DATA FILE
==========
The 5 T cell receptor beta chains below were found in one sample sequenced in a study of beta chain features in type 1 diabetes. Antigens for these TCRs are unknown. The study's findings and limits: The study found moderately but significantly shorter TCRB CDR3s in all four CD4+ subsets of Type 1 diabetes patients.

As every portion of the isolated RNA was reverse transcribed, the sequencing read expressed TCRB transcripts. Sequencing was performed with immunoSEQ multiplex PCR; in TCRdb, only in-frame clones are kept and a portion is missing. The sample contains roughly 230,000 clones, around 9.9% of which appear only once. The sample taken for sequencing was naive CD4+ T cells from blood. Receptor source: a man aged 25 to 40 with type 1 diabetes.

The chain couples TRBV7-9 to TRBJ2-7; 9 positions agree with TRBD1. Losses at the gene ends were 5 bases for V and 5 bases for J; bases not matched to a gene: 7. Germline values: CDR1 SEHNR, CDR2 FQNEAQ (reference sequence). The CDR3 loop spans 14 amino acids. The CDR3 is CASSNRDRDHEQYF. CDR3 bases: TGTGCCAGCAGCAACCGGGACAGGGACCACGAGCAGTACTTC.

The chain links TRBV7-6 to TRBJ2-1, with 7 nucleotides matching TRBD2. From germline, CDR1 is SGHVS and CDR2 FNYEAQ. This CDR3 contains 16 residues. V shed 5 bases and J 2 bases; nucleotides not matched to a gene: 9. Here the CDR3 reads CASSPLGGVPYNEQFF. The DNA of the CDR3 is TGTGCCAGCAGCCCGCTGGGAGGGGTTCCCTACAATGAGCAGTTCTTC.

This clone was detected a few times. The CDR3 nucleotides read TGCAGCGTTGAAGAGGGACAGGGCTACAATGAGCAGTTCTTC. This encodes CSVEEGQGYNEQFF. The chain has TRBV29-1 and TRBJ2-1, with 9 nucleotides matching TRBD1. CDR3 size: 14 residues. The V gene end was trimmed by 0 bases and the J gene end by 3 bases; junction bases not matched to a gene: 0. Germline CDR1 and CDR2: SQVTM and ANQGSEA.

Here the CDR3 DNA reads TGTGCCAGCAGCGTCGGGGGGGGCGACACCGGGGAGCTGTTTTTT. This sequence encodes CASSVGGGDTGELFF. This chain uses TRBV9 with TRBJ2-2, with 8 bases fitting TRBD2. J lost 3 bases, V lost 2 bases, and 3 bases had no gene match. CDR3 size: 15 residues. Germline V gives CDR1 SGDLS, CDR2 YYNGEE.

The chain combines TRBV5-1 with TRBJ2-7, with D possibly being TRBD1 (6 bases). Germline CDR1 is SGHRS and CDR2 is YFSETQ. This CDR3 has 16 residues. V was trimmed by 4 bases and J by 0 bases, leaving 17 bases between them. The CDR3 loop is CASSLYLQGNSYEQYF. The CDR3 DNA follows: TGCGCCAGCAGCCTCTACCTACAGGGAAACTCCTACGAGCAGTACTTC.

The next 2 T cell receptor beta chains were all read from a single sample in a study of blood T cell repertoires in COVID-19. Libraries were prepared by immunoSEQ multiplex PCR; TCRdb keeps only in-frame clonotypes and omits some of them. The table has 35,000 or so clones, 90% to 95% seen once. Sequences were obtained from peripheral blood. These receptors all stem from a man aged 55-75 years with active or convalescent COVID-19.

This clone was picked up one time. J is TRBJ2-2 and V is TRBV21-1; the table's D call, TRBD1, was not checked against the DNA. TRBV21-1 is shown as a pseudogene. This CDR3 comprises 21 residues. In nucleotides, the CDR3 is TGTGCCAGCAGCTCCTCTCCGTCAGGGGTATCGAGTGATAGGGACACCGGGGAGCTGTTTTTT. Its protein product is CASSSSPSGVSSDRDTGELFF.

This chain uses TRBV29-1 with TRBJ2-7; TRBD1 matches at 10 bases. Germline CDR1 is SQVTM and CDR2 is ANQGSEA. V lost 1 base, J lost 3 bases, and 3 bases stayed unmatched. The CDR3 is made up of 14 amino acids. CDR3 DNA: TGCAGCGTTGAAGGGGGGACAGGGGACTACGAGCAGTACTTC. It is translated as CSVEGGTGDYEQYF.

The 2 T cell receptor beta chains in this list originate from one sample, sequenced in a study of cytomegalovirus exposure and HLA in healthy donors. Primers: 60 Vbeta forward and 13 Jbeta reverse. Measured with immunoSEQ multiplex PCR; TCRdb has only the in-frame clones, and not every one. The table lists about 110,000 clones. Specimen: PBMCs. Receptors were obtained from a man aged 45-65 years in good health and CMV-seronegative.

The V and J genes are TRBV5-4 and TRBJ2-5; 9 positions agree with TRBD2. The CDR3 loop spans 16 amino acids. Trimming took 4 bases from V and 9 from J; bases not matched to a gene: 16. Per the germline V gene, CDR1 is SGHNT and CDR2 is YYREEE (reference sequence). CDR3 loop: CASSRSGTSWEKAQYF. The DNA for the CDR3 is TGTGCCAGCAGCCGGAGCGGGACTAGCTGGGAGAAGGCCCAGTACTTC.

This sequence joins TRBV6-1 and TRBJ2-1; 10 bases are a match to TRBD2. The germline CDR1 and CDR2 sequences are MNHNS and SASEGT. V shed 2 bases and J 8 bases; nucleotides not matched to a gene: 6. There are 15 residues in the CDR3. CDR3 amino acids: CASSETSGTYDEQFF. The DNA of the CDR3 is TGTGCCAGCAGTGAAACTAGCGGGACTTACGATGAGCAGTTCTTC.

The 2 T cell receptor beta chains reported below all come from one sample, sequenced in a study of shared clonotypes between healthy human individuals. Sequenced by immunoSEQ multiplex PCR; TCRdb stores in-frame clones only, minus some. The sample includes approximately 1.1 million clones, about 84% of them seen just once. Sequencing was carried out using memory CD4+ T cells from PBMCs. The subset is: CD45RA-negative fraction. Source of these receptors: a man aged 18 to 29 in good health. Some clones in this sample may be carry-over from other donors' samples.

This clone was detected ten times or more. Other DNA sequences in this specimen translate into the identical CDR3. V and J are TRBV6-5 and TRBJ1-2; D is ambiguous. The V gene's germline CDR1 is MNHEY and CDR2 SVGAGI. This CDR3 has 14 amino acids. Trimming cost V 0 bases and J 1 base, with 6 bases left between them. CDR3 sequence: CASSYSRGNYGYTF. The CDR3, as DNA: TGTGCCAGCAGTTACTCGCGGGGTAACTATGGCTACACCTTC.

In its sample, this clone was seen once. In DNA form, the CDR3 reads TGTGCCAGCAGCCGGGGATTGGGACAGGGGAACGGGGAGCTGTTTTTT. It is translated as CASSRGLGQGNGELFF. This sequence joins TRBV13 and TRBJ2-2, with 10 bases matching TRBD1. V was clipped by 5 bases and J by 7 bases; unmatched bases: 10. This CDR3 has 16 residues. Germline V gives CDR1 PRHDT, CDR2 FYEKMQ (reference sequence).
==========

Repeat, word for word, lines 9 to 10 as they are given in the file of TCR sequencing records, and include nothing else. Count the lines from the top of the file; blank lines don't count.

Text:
This clone was picked up one time. J is TRBJ2-2 and V is TRBV21-1; the table's D call, TRBD1, was not checked against the DNA. TRBV21-1 is shown as a pseudogene. This CDR3 comprises 21 residues. In nucleotides, the CDR3 is TGTGCCAGCAGCTCCTCTCCGTCAGGGGTATCGAGTGATAGGGACACCGGGGAGCTGTTTTTT. Its protein product is CASSSSPSGVSSDRDTGELFF.

This chain uses TRBV29-1 with TRBJ2-7; TRBD1 matches at 10 bases. Germline CDR1 is SQVTM and CDR2 is ANQGSEA. V lost 1 base, J lost 3 bases, and 3 bases stayed unmatched. The CDR3 is made up of 14 amino acids. CDR3 DNA: TGCAGCGTTGAAGGGGGGACAGGGGACTACGAGCAGTACTTC. It is translated as CSVEGGTGDYEQYF.